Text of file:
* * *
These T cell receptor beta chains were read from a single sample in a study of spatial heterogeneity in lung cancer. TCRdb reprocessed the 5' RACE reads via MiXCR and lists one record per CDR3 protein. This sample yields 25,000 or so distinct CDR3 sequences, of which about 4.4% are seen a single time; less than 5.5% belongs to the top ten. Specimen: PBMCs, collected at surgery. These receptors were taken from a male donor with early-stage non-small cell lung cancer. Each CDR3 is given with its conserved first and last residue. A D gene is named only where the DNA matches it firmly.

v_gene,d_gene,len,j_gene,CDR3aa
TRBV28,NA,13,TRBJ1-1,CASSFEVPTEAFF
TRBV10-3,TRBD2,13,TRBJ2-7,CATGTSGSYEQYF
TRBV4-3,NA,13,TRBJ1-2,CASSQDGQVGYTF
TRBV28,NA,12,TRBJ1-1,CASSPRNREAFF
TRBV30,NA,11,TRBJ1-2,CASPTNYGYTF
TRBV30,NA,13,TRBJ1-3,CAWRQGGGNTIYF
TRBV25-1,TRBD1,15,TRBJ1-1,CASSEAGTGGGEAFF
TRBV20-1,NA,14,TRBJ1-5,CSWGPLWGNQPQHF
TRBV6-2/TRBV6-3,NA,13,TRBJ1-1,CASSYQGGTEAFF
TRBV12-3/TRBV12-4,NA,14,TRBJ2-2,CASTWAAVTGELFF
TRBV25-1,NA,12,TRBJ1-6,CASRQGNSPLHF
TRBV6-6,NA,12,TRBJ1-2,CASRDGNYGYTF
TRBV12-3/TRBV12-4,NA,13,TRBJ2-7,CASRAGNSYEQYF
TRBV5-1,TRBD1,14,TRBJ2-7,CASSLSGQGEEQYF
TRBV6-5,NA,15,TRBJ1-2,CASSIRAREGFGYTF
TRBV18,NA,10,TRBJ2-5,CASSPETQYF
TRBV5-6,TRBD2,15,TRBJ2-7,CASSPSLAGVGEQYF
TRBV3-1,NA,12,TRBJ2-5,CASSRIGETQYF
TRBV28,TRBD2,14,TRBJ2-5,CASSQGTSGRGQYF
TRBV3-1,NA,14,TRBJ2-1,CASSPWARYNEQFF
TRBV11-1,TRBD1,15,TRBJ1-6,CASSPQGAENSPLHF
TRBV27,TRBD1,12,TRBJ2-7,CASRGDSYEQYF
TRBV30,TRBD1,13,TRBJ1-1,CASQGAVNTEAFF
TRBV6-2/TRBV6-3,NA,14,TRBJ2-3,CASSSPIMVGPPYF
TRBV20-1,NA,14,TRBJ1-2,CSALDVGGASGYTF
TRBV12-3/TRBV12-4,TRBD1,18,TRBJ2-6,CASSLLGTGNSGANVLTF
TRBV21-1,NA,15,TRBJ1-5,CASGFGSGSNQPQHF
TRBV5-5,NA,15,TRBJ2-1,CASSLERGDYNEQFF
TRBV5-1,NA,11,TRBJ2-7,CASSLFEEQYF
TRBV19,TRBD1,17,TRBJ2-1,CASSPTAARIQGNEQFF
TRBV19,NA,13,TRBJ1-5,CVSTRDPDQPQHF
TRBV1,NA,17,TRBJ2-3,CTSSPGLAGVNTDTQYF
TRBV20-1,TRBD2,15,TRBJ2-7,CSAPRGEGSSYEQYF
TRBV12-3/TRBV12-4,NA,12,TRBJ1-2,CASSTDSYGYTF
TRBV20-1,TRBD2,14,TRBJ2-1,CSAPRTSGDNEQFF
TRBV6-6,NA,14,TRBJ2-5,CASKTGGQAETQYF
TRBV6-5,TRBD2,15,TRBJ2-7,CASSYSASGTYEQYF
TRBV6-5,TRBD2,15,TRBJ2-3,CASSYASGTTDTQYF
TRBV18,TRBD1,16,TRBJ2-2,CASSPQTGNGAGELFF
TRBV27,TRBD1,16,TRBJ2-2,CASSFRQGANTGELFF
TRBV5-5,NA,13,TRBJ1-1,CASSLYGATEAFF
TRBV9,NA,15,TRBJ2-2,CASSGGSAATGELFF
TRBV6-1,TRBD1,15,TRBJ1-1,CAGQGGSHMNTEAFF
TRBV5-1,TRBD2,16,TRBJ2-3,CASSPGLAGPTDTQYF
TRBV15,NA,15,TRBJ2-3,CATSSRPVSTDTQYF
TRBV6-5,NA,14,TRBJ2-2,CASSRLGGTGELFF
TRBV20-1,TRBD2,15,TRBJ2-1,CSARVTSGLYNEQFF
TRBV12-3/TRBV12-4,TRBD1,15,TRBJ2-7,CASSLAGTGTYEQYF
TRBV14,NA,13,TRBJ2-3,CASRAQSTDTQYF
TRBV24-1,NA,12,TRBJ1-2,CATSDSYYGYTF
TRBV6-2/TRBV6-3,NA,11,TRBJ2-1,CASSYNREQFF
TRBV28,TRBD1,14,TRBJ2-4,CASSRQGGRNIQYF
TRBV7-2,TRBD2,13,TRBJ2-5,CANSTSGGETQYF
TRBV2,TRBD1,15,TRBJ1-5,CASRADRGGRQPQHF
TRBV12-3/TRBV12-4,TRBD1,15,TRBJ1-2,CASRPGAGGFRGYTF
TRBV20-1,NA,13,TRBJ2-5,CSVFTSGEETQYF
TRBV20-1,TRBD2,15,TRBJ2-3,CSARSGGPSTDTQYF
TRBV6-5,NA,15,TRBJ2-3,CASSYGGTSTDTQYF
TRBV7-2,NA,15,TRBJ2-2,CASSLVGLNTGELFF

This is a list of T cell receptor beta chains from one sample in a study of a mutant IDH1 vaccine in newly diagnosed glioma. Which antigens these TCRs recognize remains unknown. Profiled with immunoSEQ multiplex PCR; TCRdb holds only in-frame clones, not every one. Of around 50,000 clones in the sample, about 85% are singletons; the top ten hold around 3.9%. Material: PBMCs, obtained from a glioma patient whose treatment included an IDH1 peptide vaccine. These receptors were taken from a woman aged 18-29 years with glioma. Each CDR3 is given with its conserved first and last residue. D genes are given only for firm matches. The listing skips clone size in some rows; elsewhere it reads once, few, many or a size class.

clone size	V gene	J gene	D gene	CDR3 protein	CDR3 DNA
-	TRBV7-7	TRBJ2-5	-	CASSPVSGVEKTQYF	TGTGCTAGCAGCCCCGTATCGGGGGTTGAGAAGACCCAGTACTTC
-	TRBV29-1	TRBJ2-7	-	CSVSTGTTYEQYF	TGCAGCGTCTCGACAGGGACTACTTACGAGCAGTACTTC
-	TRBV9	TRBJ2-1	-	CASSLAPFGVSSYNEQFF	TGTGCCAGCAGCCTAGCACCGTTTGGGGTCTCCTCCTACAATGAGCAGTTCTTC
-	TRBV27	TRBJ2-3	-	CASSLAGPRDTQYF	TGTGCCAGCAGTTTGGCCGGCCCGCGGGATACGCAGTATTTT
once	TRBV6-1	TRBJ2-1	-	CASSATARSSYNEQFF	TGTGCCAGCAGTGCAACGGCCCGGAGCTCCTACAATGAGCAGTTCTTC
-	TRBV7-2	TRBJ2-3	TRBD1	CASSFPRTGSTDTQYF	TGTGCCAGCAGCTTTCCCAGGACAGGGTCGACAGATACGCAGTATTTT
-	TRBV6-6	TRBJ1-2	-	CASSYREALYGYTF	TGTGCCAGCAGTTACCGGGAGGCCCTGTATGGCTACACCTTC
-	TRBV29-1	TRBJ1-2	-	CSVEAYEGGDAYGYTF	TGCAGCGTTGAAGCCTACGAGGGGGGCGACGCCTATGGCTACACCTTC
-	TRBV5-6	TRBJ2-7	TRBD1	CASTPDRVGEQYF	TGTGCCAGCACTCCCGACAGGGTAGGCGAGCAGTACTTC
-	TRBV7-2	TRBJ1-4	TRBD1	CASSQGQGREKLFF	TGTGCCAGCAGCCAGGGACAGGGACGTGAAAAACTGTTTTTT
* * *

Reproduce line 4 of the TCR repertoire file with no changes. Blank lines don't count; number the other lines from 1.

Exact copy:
TRBV10-3,TRBD2,13,TRBJ2-7,CATGTSGSYEQYF